Australasian first as video referees to be trialled in Wellington Phoenix friendly v Beijing BG
The Wellington Phoenix will be the first Hyundai A-League team to play a game with video referees.
Video Assistant Referees (VARs) will feature in their friendly match against Beijing BG on Tuesday night at Westpac Stadium.
It will be the first time an A-League team has had a live trial, where the VARs - there will be a VAR and an assistant VAR present - can communicate with the referees and help change decisions. Matches in the league this season have featured "offline" trials, where VARs were present and reviewing decisions, but only as practise and could not communicate with the referee.
It comes as the A-League moves towards live trials in the league, which will take place over the final two rounds of the season from April 7.
VARs will be able to officiate on four areas: goals, penalties, red cards and mistaken identity.
Every red card and penalty will be reviewed in the booth and if the VARs find anything amiss they will let the match referee know. It has to be an obvious error, not a difference of opinion on a decision that was made.
The match referee then has to order a review, making a rectangular gesture with his hands similar to rugby league referees. He can either take the advice of the VARs to change his decision, or look at the footage himself via a pitchside television monitor.
The Phoenix were given a briefing of the system by Football Federation Australia referee training and development manager Richard Beazley after training on Monday.
The main point of contention among the Phoenix was reviewing offside calls, which VARs will not be able to officiate on unless a player has scored from an offside position. The Phoenix have been stung on multiple occasions this season with players being denied goals and goal-scoring chances because they were called offside when they were onside.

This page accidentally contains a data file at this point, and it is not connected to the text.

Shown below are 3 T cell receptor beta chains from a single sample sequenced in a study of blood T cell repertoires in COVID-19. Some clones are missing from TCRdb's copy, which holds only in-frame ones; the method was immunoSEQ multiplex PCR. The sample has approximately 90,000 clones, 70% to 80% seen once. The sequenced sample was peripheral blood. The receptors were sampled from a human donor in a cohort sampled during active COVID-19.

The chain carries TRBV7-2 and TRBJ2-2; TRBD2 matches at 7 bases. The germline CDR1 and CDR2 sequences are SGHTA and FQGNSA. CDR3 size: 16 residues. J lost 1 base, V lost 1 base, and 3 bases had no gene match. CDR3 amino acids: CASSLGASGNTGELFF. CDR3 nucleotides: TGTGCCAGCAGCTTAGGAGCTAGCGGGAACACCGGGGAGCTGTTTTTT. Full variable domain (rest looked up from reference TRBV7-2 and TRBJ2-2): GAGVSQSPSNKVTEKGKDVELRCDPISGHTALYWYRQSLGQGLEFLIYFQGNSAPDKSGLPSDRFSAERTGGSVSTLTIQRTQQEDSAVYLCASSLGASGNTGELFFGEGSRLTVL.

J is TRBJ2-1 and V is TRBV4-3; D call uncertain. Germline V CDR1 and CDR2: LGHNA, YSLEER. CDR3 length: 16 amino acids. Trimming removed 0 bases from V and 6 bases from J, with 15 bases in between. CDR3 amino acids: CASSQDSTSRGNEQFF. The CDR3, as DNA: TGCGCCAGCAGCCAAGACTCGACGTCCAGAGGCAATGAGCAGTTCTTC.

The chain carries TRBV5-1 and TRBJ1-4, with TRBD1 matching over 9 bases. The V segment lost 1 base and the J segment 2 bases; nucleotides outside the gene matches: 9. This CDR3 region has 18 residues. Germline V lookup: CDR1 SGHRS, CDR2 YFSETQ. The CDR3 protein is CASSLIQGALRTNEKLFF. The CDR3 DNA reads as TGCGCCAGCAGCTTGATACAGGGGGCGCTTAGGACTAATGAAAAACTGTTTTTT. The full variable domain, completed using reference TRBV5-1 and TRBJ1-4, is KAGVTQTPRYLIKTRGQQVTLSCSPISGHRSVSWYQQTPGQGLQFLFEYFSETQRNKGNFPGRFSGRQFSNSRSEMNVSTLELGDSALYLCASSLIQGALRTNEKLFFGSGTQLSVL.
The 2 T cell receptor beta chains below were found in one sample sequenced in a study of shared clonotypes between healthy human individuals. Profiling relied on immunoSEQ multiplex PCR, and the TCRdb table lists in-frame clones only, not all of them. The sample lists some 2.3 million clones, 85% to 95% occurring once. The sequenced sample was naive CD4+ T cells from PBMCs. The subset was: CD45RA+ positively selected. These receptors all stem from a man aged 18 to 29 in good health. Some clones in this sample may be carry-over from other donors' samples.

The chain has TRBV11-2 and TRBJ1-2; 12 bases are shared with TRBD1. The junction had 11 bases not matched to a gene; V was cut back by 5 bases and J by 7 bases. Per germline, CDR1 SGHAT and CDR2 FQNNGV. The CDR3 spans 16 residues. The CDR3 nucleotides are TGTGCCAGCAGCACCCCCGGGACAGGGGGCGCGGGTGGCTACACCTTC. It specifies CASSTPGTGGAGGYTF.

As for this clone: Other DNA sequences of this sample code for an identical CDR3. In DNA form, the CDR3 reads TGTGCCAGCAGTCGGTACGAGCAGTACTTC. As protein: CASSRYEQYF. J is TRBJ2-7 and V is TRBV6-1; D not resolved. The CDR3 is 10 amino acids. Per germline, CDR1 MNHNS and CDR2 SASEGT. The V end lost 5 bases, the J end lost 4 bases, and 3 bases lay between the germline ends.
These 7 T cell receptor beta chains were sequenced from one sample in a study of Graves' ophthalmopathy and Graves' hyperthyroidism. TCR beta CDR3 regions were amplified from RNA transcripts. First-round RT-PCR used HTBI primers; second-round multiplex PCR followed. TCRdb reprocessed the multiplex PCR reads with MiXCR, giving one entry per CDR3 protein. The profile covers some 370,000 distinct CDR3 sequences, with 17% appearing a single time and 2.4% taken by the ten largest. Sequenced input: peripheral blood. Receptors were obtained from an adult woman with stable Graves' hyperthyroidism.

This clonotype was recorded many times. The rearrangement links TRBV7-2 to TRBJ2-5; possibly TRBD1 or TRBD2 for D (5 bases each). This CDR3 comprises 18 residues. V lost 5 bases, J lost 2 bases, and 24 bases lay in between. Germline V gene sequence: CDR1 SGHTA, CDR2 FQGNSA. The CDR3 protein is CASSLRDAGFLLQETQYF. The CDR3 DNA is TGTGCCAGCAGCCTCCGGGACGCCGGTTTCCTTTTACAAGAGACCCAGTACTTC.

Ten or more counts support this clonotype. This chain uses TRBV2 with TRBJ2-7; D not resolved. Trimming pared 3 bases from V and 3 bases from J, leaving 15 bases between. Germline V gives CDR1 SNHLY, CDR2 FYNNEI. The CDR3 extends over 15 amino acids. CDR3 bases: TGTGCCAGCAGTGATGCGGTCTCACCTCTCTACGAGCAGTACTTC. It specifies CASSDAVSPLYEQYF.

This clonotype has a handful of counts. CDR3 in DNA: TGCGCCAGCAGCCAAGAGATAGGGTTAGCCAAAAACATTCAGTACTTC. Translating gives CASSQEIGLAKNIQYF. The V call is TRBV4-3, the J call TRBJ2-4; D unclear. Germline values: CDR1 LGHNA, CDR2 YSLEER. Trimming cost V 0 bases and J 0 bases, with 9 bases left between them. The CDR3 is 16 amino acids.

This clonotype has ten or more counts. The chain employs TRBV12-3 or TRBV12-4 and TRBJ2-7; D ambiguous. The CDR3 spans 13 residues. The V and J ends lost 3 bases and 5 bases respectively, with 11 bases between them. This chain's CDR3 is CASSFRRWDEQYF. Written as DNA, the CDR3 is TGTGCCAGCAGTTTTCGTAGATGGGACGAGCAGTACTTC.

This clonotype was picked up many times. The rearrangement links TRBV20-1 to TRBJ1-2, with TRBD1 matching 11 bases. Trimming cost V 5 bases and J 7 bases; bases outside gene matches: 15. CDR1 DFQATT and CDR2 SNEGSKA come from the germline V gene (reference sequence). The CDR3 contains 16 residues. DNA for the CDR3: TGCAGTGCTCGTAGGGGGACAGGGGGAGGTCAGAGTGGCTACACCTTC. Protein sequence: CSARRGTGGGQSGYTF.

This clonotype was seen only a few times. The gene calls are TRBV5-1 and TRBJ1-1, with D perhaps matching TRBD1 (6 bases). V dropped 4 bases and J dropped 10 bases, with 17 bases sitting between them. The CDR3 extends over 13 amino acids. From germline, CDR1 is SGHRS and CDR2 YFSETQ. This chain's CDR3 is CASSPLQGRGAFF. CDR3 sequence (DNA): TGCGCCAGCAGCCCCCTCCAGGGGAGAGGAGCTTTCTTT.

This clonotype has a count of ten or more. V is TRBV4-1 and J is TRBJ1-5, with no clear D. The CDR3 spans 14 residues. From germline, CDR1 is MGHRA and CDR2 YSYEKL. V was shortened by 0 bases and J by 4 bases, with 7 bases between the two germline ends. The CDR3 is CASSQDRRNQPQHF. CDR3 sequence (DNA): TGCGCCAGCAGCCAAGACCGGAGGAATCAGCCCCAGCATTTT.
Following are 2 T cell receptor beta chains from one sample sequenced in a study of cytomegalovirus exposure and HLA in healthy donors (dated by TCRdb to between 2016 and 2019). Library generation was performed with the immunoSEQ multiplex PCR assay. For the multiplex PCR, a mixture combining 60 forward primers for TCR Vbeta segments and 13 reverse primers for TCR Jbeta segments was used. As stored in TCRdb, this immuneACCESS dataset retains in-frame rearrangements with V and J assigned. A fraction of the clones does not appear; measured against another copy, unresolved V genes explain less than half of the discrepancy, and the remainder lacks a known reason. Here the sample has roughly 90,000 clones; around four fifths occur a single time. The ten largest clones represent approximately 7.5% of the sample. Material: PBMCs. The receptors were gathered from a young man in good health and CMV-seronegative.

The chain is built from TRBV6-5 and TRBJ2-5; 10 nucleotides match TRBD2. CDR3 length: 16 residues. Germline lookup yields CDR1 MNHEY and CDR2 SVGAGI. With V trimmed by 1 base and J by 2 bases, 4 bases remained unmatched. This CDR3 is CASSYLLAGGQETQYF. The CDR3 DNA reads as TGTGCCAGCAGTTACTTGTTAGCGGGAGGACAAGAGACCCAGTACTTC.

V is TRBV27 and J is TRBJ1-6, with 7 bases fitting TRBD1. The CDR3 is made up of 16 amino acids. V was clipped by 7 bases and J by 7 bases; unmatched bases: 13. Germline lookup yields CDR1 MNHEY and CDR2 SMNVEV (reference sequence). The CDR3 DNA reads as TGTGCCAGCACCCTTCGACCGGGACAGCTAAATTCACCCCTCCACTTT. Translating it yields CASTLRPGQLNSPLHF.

The system was trialled at last year's Fifa Club World Cup with mixed results. One penalty decision took more than a minute to adjudge, but Beazley said the average time for a VAR decision in trials in Europe was 22 seconds.
Fifa is expected to trial VARs officiation on offside calls at the Confederations Cup in Russia later this year, which the All Whites will play at.
Players are not allowed to interfere in the process and will be booked if they ask for a decision to be reviewed.
Beazley played the Phoenix players and coaches four scenarios from recent games where the VARs would have stepped in.
They included Melbourne Victory's Besart Berisha being red carded for an elbow on Brisbane Roar defender Luke DeVere and Roar midfielder Thomas Broich being fouled in the box against Sydney FC, but a penalty not being awarded.
In both instances, Beazley said the VAR would have flagged it to the match referee and the red card would have been rescinded and a penalty awarded.
Phoenix co-coach Des Buckingham said the VARs would be a welcome addition to the league.
"As long as it doesn't delay the game by much and ultimately you get the right decision at the end of it, then that's the most important thing."
As for what team they will trot out for this friendly, with a big match against Melbourne City on Saturday, Buckingham said only Michael McGlinchey would be unavailable.
"The whole squad will be involved in some capacity. We'll start what will probably be a very strong team and it gives us a chance to look at those players that have been on the fringes and those that haven't been involved."
AT A GLANCE
Wellington Phoenix v Beijing BG
Where and when: Westpac Stadium, Wellington, Tuesday 7pm